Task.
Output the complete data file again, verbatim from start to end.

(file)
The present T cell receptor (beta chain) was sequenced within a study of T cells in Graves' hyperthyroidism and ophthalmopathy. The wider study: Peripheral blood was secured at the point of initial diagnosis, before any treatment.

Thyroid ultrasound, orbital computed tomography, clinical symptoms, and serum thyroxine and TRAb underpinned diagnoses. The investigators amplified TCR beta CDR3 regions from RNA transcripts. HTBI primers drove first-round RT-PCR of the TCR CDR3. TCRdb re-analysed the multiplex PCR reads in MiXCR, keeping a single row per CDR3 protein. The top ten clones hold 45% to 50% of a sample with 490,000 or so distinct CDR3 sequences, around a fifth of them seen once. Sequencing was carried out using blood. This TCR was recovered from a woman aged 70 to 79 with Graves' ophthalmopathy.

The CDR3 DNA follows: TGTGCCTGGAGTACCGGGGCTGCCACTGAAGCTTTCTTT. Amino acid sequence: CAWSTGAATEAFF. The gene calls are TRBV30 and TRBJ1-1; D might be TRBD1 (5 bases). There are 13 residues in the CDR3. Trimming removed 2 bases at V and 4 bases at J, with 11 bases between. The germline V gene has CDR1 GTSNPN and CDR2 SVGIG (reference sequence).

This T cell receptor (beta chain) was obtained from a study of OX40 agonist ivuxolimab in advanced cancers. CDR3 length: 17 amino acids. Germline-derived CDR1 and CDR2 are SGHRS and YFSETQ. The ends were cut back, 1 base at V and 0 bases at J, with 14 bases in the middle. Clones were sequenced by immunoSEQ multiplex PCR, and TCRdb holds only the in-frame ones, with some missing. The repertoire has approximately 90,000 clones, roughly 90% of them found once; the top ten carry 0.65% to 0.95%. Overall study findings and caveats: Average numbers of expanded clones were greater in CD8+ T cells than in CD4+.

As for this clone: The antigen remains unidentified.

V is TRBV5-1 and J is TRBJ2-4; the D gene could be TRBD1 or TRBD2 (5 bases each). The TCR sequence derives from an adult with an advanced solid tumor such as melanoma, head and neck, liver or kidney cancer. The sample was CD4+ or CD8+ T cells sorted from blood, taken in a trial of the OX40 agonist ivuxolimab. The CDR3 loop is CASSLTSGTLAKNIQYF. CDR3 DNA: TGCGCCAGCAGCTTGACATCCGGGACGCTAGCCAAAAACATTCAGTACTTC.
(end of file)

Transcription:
The present T cell receptor (beta chain) was sequenced within a study of T cells in Graves' hyperthyroidism and ophthalmopathy. The wider study: Peripheral blood was secured at the point of initial diagnosis, before any treatment.

Thyroid ultrasound, orbital computed tomography, clinical symptoms, and serum thyroxine and TRAb underpinned diagnoses. The investigators amplified TCR beta CDR3 regions from RNA transcripts. HTBI primers drove first-round RT-PCR of the TCR CDR3. TCRdb re-analysed the multiplex PCR reads in MiXCR, keeping a single row per CDR3 protein. The top ten clones hold 45% to 50% of a sample with 490,000 or so distinct CDR3 sequences, around a fifth of them seen once. Sequencing was carried out using blood. This TCR was recovered from a woman aged 70 to 79 with Graves' ophthalmopathy.

The CDR3 DNA follows: TGTGCCTGGAGTACCGGGGCTGCCACTGAAGCTTTCTTT. Amino acid sequence: CAWSTGAATEAFF. The gene calls are TRBV30 and TRBJ1-1; D might be TRBD1 (5 bases). There are 13 residues in the CDR3. Trimming removed 2 bases at V and 4 bases at J, with 11 bases between. The germline V gene has CDR1 GTSNPN and CDR2 SVGIG (reference sequence).

This T cell receptor (beta chain) was obtained from a study of OX40 agonist ivuxolimab in advanced cancers. CDR3 length: 17 amino acids. Germline-derived CDR1 and CDR2 are SGHRS and YFSETQ. The ends were cut back, 1 base at V and 0 bases at J, with 14 bases in the middle. Clones were sequenced by immunoSEQ multiplex PCR, and TCRdb holds only the in-frame ones, with some missing. The repertoire has approximately 90,000 clones, roughly 90% of them found once; the top ten carry 0.65% to 0.95%. Overall study findings and caveats: Average numbers of expanded clones were greater in CD8+ T cells than in CD4+.

As for this clone: The antigen remains unidentified.

V is TRBV5-1 and J is TRBJ2-4; the D gene could be TRBD1 or TRBD2 (5 bases each). The TCR sequence derives from an adult with an advanced solid tumor such as melanoma, head and neck, liver or kidney cancer. The sample was CD4+ or CD8+ T cells sorted from blood, taken in a trial of the OX40 agonist ivuxolimab. The CDR3 loop is CASSLTSGTLAKNIQYF. CDR3 DNA: TGCGCCAGCAGCTTGACATCCGGGACGCTAGCCAAAAACATTCAGTACTTC.